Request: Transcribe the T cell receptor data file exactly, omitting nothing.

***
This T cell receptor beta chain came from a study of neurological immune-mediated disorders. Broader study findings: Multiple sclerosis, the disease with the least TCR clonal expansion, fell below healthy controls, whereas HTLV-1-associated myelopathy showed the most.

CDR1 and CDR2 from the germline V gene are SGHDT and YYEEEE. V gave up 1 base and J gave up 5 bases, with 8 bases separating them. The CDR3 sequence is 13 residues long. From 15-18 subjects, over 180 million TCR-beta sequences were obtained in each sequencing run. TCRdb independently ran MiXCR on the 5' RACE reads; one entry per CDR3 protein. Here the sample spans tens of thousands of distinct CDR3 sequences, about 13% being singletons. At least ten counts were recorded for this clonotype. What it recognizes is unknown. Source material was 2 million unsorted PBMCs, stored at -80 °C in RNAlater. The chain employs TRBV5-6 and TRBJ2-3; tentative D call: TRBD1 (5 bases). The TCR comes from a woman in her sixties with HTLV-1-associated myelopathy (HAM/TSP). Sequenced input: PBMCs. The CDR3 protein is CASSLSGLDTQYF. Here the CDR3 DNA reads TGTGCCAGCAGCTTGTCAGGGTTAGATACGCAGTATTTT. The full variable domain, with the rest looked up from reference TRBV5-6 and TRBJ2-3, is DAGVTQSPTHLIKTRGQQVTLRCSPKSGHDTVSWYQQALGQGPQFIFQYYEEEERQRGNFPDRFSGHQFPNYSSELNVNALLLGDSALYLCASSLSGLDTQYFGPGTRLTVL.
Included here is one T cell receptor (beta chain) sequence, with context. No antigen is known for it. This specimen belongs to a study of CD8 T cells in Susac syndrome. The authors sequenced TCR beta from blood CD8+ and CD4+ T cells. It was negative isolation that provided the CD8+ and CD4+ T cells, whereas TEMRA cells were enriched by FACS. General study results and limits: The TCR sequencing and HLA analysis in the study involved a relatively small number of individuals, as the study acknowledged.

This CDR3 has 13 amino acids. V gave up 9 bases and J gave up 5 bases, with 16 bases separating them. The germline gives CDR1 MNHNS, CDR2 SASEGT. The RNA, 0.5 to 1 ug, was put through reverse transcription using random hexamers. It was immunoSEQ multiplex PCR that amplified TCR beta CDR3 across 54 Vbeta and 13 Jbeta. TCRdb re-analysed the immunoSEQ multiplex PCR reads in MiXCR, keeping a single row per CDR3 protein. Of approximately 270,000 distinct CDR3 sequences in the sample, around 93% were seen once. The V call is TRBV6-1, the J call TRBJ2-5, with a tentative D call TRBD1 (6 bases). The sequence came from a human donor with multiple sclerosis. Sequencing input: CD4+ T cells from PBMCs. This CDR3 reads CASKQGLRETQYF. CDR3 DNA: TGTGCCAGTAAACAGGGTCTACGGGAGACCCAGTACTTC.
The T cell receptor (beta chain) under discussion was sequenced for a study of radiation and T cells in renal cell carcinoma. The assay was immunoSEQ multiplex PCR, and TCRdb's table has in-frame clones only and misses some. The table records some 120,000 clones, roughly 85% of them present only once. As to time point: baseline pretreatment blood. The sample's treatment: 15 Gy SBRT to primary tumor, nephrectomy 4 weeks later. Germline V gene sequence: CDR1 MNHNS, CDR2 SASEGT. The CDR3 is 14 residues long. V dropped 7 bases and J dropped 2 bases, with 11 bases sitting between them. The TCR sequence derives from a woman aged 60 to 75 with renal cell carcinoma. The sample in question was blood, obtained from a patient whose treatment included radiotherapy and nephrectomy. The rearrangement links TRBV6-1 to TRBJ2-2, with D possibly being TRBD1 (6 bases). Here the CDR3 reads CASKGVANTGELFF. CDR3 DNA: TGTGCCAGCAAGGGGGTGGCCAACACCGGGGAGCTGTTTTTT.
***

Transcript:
This T cell receptor beta chain came from a study of neurological immune-mediated disorders. Broader study findings: Multiple sclerosis, the disease with the least TCR clonal expansion, fell below healthy controls, whereas HTLV-1-associated myelopathy showed the most.

CDR1 and CDR2 from the germline V gene are SGHDT and YYEEEE. V gave up 1 base and J gave up 5 bases, with 8 bases separating them. The CDR3 sequence is 13 residues long. From 15-18 subjects, over 180 million TCR-beta sequences were obtained in each sequencing run. TCRdb independently ran MiXCR on the 5' RACE reads; one entry per CDR3 protein. Here the sample spans tens of thousands of distinct CDR3 sequences, about 13% being singletons. At least ten counts were recorded for this clonotype. What it recognizes is unknown. Source material was 2 million unsorted PBMCs, stored at -80 °C in RNAlater. The chain employs TRBV5-6 and TRBJ2-3; tentative D call: TRBD1 (5 bases). The TCR comes from a woman in her sixties with HTLV-1-associated myelopathy (HAM/TSP). Sequenced input: PBMCs. The CDR3 protein is CASSLSGLDTQYF. Here the CDR3 DNA reads TGTGCCAGCAGCTTGTCAGGGTTAGATACGCAGTATTTT. The full variable domain, with the rest looked up from reference TRBV5-6 and TRBJ2-3, is DAGVTQSPTHLIKTRGQQVTLRCSPKSGHDTVSWYQQALGQGPQFIFQYYEEEERQRGNFPDRFSGHQFPNYSSELNVNALLLGDSALYLCASSLSGLDTQYFGPGTRLTVL.
Included here is one T cell receptor (beta chain) sequence, with context. No antigen is known for it. This specimen belongs to a study of CD8 T cells in Susac syndrome. The authors sequenced TCR beta from blood CD8+ and CD4+ T cells. It was negative isolation that provided the CD8+ and CD4+ T cells, whereas TEMRA cells were enriched by FACS. General study results and limits: The TCR sequencing and HLA analysis in the study involved a relatively small number of individuals, as the study acknowledged.

This CDR3 has 13 amino acids. V gave up 9 bases and J gave up 5 bases, with 16 bases separating them. The germline gives CDR1 MNHNS, CDR2 SASEGT. The RNA, 0.5 to 1 ug, was put through reverse transcription using random hexamers. It was immunoSEQ multiplex PCR that amplified TCR beta CDR3 across 54 Vbeta and 13 Jbeta. TCRdb re-analysed the immunoSEQ multiplex PCR reads in MiXCR, keeping a single row per CDR3 protein. Of approximately 270,000 distinct CDR3 sequences in the sample, around 93% were seen once. The V call is TRBV6-1, the J call TRBJ2-5, with a tentative D call TRBD1 (6 bases). The sequence came from a human donor with multiple sclerosis. Sequencing input: CD4+ T cells from PBMCs. This CDR3 reads CASKQGLRETQYF. CDR3 DNA: TGTGCCAGTAAACAGGGTCTACGGGAGACCCAGTACTTC.
The T cell receptor (beta chain) under discussion was sequenced for a study of radiation and T cells in renal cell carcinoma. The assay was immunoSEQ multiplex PCR, and TCRdb's table has in-frame clones only and misses some. The table records some 120,000 clones, roughly 85% of them present only once. As to time point: baseline pretreatment blood. The sample's treatment: 15 Gy SBRT to primary tumor, nephrectomy 4 weeks later. Germline V gene sequence: CDR1 MNHNS, CDR2 SASEGT. The CDR3 is 14 residues long. V dropped 7 bases and J dropped 2 bases, with 11 bases sitting between them. The TCR sequence derives from a woman aged 60 to 75 with renal cell carcinoma. The sample in question was blood, obtained from a patient whose treatment included radiotherapy and nephrectomy. The rearrangement links TRBV6-1 to TRBJ2-2, with D possibly being TRBD1 (6 bases). Here the CDR3 reads CASKGVANTGELFF. CDR3 DNA: TGTGCCAGCAAGGGGGTGGCCAACACCGGGGAGCTGTTTTTT.